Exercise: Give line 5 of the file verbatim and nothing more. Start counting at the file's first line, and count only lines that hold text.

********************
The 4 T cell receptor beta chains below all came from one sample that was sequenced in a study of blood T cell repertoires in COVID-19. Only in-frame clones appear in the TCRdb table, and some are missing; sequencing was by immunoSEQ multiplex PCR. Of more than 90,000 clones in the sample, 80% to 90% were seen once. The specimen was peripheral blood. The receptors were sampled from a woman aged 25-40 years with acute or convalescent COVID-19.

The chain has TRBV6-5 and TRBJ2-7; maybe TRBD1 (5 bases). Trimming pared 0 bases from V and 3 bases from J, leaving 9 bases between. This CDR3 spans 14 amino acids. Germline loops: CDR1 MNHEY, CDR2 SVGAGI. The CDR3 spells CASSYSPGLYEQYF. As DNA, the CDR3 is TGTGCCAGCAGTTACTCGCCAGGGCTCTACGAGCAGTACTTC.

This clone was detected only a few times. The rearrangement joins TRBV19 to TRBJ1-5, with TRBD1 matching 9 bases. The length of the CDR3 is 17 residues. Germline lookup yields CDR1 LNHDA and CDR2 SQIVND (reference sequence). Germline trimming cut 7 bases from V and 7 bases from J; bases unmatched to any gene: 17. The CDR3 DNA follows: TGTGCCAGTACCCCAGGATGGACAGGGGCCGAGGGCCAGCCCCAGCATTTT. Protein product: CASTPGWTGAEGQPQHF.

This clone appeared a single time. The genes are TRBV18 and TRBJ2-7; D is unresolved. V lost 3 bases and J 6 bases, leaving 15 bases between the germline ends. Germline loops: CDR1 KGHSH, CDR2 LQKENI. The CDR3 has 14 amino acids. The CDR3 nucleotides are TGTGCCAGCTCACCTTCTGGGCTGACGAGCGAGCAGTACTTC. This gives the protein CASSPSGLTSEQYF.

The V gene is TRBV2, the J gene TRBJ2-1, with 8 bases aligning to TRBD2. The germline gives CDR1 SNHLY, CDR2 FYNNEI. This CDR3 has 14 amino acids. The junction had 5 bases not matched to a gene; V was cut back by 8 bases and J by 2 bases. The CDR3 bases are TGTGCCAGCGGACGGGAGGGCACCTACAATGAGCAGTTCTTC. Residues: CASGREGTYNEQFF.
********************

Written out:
The V gene is TRBV2, the J gene TRBJ2-1, with 8 bases aligning to TRBD2. The germline gives CDR1 SNHLY, CDR2 FYNNEI. This CDR3 has 14 amino acids. The junction had 5 bases not matched to a gene; V was cut back by 8 bases and J by 2 bases. The CDR3 bases are TGTGCCAGCGGACGGGAGGGCACCTACAATGAGCAGTTCTTC. Residues: CASGREGTYNEQFF.